The deal, which the prime minister said would be signed "with an understanding of the international arena, and an understanding of the security and economic needs (of Israel)," is the fruit of a protracted effort to restore severely ruptured diplomatic ties which never recovered after the Mavi Marmara flotilla skirmish in 2010.
Opposition Chairman Isaac Herzog said that "the deal with Turkey is part of the prime minister's modus operandi. He began with grandiose statements, continued with promises, and ended with subservience.”
“The restoration of relations with Turkey is an important political goal, but the reparations to those who attacked IDF soldiers is unacceptable, especially when it is signed by the Netanyahu – Bennett – Lieberman threesome,” he continued. “All should know that the leadership of the right is paying reparations to those who have attacked our sons."
Herzog also drew attention to the notable absence of Oron Shaul’s and Hadar Goldin’s return from Gaza as a stipulation in the Turkey-Israel deal, a fact which has caused public furor in Israel.
“Besides this incomprehensible compensation, my heart is torn to see the indifference and the ignoring of the families of those who are missing (in Gaza), who are yelling at the top of their lungs. Yet their cries are not getting through to the hearts of the people who sit in the cabinet."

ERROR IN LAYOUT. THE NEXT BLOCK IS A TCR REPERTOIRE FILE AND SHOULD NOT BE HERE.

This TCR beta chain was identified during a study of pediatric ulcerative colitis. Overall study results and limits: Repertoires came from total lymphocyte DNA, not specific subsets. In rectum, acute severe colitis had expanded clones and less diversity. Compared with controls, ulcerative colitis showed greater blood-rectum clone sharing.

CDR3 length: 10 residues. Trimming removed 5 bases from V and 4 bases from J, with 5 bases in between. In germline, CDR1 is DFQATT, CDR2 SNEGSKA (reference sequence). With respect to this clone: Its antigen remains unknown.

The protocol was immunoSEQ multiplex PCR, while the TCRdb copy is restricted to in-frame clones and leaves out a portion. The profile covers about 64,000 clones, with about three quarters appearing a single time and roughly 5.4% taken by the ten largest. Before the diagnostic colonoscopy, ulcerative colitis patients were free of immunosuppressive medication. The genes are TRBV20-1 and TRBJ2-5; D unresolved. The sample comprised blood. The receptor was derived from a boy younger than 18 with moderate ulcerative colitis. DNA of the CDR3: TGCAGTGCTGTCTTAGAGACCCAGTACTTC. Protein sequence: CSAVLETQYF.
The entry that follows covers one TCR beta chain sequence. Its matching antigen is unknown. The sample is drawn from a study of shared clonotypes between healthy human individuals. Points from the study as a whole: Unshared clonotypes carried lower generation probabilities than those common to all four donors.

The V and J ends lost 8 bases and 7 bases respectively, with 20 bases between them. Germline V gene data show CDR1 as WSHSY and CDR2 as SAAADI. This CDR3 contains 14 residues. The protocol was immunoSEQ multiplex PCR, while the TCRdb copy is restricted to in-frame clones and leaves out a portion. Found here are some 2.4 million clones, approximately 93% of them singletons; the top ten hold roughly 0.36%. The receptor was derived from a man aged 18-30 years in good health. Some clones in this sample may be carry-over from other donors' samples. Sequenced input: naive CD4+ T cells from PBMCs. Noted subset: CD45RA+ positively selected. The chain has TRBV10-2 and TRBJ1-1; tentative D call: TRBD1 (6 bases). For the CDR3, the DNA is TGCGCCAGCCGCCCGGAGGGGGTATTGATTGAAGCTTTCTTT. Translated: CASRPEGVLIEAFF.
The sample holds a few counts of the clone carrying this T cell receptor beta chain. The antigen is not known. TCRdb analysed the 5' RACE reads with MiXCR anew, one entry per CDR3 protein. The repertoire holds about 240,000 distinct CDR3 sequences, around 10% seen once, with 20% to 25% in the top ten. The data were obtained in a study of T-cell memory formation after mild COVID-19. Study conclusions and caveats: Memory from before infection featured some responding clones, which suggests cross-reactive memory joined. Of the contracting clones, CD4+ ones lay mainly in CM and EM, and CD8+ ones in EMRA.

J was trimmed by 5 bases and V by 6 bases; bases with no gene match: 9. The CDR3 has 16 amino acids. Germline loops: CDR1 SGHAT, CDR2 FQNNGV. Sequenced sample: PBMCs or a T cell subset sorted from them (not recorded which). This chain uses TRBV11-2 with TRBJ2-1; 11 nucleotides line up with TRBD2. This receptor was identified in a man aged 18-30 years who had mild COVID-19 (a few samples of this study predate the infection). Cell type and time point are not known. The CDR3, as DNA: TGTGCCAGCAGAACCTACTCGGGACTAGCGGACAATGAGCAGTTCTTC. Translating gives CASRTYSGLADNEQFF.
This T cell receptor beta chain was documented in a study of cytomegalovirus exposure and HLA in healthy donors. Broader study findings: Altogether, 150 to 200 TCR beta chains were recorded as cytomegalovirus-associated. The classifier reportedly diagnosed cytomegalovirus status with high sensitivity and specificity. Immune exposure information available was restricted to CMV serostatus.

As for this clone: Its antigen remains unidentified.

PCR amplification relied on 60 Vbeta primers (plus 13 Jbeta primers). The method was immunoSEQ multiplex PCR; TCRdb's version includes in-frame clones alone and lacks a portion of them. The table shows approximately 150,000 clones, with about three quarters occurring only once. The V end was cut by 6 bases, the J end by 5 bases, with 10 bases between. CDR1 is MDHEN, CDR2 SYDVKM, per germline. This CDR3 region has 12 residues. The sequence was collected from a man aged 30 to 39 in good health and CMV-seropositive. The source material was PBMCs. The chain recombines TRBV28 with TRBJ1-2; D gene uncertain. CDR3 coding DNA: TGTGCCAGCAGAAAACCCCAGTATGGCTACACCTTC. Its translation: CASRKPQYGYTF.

Meanwhile, Former Defense Minister Amir Perez (Labor) said during a conference in Herzliya marking 10 years since the Second Lebanon War: "If a leftist government had made this agreement, (the attendees) wouldn't have been able to enter the conference because of all of the protestors who would have been outside."
Herzog and Peretz are not the only senior official to have come out against the agreement, albeit for different reasons.
A cabinet minister voiced his disapproval of Netanyahu’s agreeing to sign the deal on Tuesday, while only bringing it for the cabinet’s approval on Wednesday. “This process amounts to contempt as the prime minister is presenting the cabinet with a fait accompli,” the minister complained. “He is turning us into a rubber stamp.”
Matters could be made increasingly difficult for Netanyahu as Defense Minister Avigdor Lieberman is also expected to raise his own objections to the impending agreement.